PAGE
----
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Lord Williams of Mostyn: Suitable sites for the development of the three centres have been found at Gringley in Nottinghamshire, Onley in Northamptonshire and Medomsley in County Durham. A site is also being sought in the South West of England. All the centres are expected to be operational by the end of 1999.
Lord Williams of Mostyn: Article K7(7) of the draft Treaty of Amsterdam provides that the European Court of Justice shall have jurisdiction to rule on any dispute between member states regarding the interpretation or the application of acts adopted under the new Article K6(2) whenever such dispute cannot be settled by the European Council within six months of its being referred to the Council by one of its members. The Court will also have jurisdiction to rule on any dispute between member states and the European Commission regarding the interpretation or application of conventions established under the new Article K6(2)(d). Such rulings will be binding on the parties concerned.
Lord Williams of Mostyn: The policy of mandatory closed visits for exceptional risk prisoners will be kept under review to ensure that it remains the appropriate response to the threat posed by such prisoners.
Lord Williams of Mostyn: In order to ensure that the Prison Service can accommodate the projected numbers safely, the Prison Service will be able to spend up to an extra £43 million during this year and next. This will create 290 new places on top of the existing building programme, and provide additional staffing and funding for regime activities to support the placing of an additional 1,830 prisoners in existing accommodation, 630 of whom are already being detained.
Total net lending to the private sector comprises loans (less repayments of principal) to the personal sector and companies. Table 9.4 of the UK National Accounts (Blue Book) uses the Classification of the Functions of Government (COFOG), as laid down in UN Statistical Paper M70 (1980). Thus series GTGG is net lending to the private sector, for education affairs and services only.
Lord McIntosh of Haringey: Sterling is affected by a range of domestic and external factors which are not within the direct control of the Government or the Bank of England. The appreciation of sterling since last August against other European currencies largely reflects the strength of the UK economy relative to the German and French economies, and also speculation about EMU.
Lord McIntosh of Haringey: In our manifesto we promised to make economic stability a priority and promote greater long-term investment. The Budget and the monetary framework we have put in place start to fulfil those promises. Pension funds should benefit over the long term from the improved company performance resulting from a strong and stable economy.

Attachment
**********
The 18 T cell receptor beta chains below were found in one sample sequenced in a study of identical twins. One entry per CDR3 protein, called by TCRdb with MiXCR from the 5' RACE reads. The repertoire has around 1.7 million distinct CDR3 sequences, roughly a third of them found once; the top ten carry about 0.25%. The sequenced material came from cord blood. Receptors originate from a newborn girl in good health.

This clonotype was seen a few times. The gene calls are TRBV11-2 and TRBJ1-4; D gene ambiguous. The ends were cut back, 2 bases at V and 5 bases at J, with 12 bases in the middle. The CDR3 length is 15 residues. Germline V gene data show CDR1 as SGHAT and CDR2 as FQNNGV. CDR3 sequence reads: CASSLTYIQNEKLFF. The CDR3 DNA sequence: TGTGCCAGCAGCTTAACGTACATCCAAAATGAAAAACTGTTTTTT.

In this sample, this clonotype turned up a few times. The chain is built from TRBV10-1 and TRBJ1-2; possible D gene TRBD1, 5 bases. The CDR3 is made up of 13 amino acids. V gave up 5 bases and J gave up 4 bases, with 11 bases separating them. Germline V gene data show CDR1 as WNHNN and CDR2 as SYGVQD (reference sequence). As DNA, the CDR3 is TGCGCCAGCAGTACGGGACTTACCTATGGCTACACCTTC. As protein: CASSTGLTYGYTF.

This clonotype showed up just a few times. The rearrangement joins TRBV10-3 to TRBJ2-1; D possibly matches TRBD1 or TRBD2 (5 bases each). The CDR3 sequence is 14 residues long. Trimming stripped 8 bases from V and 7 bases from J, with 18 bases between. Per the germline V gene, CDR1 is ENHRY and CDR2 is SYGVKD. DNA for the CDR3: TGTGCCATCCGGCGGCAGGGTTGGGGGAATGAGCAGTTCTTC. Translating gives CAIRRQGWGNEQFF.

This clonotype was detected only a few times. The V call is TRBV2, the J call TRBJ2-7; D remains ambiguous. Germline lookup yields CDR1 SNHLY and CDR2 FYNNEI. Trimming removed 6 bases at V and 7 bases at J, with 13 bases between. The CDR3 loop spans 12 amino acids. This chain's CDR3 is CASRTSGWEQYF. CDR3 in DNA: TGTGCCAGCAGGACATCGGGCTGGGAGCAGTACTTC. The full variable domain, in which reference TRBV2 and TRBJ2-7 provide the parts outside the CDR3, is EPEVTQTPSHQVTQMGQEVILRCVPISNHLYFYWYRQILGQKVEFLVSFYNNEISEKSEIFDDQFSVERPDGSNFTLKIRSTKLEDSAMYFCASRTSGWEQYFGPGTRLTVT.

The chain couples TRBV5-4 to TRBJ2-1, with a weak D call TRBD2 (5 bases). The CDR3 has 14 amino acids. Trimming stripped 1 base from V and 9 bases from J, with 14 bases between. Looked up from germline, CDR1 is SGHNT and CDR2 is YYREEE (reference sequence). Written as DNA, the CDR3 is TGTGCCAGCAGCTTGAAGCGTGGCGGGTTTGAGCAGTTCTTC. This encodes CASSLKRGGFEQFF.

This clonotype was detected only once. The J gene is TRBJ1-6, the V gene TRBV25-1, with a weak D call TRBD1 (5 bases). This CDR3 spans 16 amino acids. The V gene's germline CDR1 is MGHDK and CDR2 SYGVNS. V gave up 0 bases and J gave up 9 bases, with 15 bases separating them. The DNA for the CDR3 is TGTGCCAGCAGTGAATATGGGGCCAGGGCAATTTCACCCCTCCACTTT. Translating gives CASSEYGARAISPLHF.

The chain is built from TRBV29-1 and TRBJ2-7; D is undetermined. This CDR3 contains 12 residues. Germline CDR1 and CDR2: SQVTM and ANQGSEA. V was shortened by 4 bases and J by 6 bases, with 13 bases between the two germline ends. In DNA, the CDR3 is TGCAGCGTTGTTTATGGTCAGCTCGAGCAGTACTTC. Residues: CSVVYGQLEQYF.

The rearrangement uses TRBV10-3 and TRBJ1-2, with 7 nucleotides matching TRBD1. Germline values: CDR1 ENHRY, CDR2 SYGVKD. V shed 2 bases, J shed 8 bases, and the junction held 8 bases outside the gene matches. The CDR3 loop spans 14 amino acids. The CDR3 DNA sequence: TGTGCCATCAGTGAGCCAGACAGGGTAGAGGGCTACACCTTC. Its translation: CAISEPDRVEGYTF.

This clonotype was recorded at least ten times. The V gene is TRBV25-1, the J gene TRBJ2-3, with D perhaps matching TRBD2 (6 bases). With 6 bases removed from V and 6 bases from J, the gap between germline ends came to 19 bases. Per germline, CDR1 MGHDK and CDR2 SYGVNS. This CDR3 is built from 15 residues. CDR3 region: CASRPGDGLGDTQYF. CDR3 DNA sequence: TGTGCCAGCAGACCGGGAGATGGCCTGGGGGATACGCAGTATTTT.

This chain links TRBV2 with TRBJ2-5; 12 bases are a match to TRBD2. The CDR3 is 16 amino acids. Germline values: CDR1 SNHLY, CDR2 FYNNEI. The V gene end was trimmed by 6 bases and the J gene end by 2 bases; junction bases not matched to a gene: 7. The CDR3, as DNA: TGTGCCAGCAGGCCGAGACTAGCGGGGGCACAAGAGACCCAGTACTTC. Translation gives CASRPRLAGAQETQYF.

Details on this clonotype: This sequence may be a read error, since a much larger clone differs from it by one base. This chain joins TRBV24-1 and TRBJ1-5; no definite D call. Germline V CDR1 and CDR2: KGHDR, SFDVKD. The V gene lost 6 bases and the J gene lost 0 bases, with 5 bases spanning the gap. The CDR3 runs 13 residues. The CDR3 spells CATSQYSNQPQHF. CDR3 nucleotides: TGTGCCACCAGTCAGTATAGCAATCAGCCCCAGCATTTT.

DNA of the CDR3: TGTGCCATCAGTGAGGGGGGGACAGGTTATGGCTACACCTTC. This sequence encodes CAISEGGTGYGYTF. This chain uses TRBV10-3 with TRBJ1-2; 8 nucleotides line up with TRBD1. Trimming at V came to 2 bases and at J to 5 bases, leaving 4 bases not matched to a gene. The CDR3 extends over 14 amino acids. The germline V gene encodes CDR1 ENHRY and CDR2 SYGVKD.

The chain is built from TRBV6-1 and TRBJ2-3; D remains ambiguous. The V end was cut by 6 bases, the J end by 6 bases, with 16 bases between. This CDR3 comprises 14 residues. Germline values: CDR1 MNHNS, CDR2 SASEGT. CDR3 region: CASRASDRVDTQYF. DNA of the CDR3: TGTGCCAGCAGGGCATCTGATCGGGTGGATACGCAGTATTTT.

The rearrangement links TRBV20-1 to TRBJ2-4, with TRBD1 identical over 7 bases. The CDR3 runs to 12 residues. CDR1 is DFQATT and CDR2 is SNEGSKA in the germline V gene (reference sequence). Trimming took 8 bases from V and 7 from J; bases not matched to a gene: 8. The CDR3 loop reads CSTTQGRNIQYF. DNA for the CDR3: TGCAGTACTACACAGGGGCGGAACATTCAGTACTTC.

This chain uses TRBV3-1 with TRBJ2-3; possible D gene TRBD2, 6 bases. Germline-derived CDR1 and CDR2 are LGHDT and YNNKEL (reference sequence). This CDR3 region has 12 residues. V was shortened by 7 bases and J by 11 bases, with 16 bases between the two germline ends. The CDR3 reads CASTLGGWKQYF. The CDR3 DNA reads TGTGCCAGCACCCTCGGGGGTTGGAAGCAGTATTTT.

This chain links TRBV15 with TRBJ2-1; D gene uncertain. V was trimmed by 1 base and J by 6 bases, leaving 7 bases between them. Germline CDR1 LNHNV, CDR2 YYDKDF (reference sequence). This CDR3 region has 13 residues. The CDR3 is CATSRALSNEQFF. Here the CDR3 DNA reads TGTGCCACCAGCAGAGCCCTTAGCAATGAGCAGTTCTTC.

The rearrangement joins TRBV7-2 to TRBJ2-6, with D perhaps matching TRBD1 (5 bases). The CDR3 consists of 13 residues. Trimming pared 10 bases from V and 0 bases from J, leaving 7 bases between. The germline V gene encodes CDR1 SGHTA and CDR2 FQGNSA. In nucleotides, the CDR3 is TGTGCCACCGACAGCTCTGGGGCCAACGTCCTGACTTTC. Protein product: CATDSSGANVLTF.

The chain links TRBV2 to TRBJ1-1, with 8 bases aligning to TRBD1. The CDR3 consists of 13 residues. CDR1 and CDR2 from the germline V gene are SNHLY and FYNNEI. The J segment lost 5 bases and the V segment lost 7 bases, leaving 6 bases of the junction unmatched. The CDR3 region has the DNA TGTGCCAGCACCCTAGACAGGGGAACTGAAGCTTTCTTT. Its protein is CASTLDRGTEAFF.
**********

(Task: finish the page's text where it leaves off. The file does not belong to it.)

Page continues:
Lord McIntosh of Haringey: The giving of reasons for administrative decisions is good practice and is a principle to which we are committed in the Code of Practice on Access to Government Information. The forthcoming White Paper on Freedom of Information will address the question of whether, and how, this principle might feature in the proposed Freedom of Information Act.
Lord McIntosh of Haringey: The former Chancellor of the Duchy of Lancaster announced in November 1996 that a formal review of Crown Copyright was to be undertaken. Consultations with other interested parties are taking place and it is anticipated that a Green Paper on the subject will be issued later this year.
Reports of the proceedings of Parliament, Bills of Parliament and select committee reports are subject to parliamentary copyright protection and are therefore a matter for the two Houses. Parliamentary copyright is administered on behalf of the two Houses by Her Majesty's Stationery Office with the object of securing the widest dissemination of parliamentary copyright material consistent with the good name and dignity of Parliament.
The Parliamentary Secretary, Ministry of Agriculture, Fisheries and Food (Lord Donoughue): The changes which took place in the rendering industry, which are now believed to have led to the origin of the BSE epidemic, did not require explicit permission from the regulatory authorities. They were taken in good faith on the basis of scientific understanding at that time and we are not aware of any grounds for legal action in respect of action taken at that time.
Lord Donoughue: We are aware of the findings of research into the experience of pain by fish. It is clear from these that great care must be taken in attributing to fish sensations similar to those experienced by humans or other mammals. Nevertheless, those involved in angling are aware of the need to avoid unnecessary harm and minimise any stress caused to fish.
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